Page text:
Canada formalizes 30% federal ITC credit, other incentives


From pv magazine USA

Canada’s federal government has outlined a new, six-year investment tax credit that puts a 30% tax credit in place for solar, wind and energy storage projects deployed through March 2034. The Clean Technology ITC was included as part of the Canadian government’s 2023 Budget Day fiscal priorities on March 28, with Deputy Prime Minister and Finance Minister Chrystia Freeland releasing the government’s 2023 federal budget.

The Canadian government is prioritizing a clean energy economy as one of the three main pillars of its multi-year budget plan. The federal government has a goal of making its electric grid net zero by 2035 through tax incentives for clean energy projects over the next six years.

Canada’s Budget 2023 mirrors the IRA and includes two new ITCs targeting clean energy and technology manufacturing. In the government’s remarks this week, it said the new plan allows Canada to remain competitive with its southern neighbor.

In the government’s 2022 Fall Economic Statement, it proposed a 30% refundable Clean Technologies ITC, available to eligible properties that are acquired or become available for use on or after March 28, 2023. In Budget 2023, the government expanded this ITC to apply to geothermal energy projects, in addition to solar, wind and energy storage. The term of the ITC was also extended from phasing out in 2032, as was intended under the 2022 proposal, and will remain at 30% through December 2033, stepping down to 15% in 2034 before phasing out altogether after 2034.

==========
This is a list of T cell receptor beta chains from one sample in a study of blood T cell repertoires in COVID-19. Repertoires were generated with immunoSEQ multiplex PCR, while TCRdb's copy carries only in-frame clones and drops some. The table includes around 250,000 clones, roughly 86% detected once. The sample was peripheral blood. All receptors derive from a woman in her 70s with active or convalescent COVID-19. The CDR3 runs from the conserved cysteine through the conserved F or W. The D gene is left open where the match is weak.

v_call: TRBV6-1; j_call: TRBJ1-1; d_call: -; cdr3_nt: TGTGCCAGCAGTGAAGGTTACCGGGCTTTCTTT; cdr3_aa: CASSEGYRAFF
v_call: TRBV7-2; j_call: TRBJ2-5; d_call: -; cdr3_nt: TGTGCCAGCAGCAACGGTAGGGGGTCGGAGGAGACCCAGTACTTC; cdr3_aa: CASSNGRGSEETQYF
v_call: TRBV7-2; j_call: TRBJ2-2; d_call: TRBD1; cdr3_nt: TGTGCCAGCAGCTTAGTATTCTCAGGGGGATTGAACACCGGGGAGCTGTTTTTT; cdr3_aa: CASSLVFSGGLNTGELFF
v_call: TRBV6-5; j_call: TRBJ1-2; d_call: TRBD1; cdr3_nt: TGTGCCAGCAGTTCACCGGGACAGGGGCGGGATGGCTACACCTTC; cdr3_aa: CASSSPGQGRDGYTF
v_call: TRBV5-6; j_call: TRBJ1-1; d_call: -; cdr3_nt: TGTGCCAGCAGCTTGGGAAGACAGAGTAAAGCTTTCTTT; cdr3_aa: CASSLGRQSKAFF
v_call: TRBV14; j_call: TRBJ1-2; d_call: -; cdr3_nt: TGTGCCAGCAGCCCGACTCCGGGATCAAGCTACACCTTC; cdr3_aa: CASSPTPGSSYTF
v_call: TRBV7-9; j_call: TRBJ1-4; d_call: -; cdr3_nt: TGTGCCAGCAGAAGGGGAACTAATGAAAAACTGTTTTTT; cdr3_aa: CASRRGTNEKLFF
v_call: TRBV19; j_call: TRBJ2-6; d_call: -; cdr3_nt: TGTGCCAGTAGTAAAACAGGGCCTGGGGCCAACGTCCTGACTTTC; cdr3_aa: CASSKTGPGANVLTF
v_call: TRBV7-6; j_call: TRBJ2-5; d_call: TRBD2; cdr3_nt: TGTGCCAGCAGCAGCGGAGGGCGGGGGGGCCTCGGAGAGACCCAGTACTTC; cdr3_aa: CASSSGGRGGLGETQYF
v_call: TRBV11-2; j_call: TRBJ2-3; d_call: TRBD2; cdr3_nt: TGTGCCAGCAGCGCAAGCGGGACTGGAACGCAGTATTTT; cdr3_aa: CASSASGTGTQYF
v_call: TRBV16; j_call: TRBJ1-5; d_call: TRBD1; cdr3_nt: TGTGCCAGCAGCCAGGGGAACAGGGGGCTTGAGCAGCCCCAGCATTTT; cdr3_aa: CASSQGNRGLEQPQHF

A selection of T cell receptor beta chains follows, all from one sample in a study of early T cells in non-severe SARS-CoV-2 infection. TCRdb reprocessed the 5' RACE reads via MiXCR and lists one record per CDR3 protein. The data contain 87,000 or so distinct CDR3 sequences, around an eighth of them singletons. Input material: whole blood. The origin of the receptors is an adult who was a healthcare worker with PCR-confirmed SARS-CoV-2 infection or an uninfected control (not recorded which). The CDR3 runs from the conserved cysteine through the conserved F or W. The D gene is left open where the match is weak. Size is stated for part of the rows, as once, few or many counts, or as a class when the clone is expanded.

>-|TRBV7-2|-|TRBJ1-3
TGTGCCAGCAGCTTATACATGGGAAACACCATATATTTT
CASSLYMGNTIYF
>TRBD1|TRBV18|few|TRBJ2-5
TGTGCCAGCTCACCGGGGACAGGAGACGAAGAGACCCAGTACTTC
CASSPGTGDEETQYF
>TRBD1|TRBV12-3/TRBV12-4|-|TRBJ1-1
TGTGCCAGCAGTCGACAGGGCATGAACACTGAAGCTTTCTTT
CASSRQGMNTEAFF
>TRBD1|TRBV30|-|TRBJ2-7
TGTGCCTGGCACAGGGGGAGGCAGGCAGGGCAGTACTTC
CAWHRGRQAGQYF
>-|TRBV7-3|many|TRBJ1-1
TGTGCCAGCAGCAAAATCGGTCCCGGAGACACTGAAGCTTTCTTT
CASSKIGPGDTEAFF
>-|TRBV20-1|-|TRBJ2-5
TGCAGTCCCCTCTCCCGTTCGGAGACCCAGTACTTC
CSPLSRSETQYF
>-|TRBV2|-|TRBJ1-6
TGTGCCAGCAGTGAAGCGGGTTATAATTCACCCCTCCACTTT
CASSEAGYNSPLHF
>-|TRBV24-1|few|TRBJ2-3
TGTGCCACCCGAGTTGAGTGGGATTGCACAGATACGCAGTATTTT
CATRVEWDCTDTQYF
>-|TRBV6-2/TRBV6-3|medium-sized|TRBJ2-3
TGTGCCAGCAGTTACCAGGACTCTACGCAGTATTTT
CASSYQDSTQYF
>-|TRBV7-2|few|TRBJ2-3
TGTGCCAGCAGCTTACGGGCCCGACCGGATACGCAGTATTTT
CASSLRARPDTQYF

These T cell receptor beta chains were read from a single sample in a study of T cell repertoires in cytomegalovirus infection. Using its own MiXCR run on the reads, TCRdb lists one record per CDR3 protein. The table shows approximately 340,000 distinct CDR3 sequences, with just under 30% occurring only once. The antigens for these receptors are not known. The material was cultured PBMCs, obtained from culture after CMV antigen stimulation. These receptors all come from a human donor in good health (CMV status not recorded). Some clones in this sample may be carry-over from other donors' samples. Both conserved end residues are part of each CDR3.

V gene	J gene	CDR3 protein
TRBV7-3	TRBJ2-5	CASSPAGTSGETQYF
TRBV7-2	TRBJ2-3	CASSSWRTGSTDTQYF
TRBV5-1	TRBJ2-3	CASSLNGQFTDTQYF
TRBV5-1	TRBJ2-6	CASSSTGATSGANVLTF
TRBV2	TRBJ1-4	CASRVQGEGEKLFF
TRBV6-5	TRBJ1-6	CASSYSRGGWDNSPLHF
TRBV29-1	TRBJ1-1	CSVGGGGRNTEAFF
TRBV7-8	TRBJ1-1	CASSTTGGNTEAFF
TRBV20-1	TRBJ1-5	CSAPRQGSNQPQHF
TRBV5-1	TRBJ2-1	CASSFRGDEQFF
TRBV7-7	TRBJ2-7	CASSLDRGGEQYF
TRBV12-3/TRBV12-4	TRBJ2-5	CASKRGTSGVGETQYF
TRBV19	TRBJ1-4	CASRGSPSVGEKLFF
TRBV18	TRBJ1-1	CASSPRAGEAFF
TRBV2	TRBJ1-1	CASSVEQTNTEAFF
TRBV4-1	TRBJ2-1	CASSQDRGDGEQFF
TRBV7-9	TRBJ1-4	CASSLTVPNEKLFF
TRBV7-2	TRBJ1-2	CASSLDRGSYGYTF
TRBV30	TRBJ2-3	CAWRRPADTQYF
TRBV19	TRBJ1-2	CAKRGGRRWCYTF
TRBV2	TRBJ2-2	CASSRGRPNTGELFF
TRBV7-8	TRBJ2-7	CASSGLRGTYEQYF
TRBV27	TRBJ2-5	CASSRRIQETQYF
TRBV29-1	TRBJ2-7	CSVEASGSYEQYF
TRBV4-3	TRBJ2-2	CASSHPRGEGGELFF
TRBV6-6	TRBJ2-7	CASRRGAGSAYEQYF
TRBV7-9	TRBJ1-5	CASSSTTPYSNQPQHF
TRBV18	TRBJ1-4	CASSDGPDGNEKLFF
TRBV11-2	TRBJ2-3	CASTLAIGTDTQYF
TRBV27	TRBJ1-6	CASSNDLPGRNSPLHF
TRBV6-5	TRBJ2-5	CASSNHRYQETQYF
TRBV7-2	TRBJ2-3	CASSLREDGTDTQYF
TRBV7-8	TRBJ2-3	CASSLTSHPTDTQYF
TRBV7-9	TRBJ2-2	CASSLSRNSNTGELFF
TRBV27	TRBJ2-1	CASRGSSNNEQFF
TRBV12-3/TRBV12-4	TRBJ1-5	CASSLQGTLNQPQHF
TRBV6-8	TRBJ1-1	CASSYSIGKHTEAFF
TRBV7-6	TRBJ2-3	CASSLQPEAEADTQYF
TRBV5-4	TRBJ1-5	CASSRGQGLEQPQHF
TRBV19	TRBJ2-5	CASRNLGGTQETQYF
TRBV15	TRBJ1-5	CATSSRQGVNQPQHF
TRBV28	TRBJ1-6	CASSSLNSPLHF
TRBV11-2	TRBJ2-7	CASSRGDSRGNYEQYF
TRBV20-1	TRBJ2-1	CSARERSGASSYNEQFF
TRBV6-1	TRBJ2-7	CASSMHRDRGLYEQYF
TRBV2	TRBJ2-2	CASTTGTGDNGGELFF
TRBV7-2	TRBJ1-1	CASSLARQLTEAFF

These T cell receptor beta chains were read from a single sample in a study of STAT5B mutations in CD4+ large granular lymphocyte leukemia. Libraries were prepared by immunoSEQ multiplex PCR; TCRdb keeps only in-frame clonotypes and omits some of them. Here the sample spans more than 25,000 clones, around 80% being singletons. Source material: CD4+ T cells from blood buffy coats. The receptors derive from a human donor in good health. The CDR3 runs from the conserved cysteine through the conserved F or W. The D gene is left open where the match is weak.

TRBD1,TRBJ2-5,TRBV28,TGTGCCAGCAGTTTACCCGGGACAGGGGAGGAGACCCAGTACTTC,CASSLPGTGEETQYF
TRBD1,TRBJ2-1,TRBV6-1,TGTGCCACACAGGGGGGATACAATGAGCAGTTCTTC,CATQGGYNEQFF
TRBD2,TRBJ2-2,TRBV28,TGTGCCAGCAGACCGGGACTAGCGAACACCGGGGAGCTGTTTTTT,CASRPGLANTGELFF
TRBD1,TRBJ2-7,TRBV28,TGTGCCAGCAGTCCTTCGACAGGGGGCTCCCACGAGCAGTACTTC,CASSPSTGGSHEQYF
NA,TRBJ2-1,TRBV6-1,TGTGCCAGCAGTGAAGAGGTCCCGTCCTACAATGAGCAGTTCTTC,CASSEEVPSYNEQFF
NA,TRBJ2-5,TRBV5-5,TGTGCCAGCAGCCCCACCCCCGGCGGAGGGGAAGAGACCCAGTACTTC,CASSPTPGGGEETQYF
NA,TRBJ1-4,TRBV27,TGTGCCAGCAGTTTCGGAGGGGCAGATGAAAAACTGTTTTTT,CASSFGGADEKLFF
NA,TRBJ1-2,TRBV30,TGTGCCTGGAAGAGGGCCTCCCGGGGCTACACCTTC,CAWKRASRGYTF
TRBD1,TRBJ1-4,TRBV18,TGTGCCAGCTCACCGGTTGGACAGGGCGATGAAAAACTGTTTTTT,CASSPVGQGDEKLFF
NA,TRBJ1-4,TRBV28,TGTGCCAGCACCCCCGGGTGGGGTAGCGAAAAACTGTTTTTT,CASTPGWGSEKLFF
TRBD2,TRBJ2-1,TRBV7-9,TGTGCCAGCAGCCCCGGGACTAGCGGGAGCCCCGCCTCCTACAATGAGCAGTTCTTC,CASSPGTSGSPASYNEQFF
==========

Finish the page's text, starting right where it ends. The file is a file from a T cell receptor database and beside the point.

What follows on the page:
A new incentive that the Canadian government is providing is a refundable 15% investment tax credit on the capital costs made by non-taxable entities. These include indigenous or tribal communities, municipal utilities and Crown-corporations that make investments in renewable energy, energy storage, interprovincial power transmission and other clean energy infrastructure projects.

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The ITC also applies to new hydroelectric, wave/tidal projects, nuclear (including small modular reactors), and abated natural gas-fired generation.

The Clean Hydrogen ITC was announced as part of the government’s 2022 proposals. New details of the basic design elements of the hydrogen ITC include a volumetric ITC credit based on carbon intensity of the project, measured by kilograms of carbon emissions produced per kilogram of hydrogen, and meeting prescribed labor conditions.

As detailed in the above chart, green hydrogen produced using the least carbon emissions and produced with claimable trained labor can see an ITC of up to 40%, while grey or blue hydrogen as its called using lesser carbon recovery can see a 5% to 25% ITC, depending on labor conditions.

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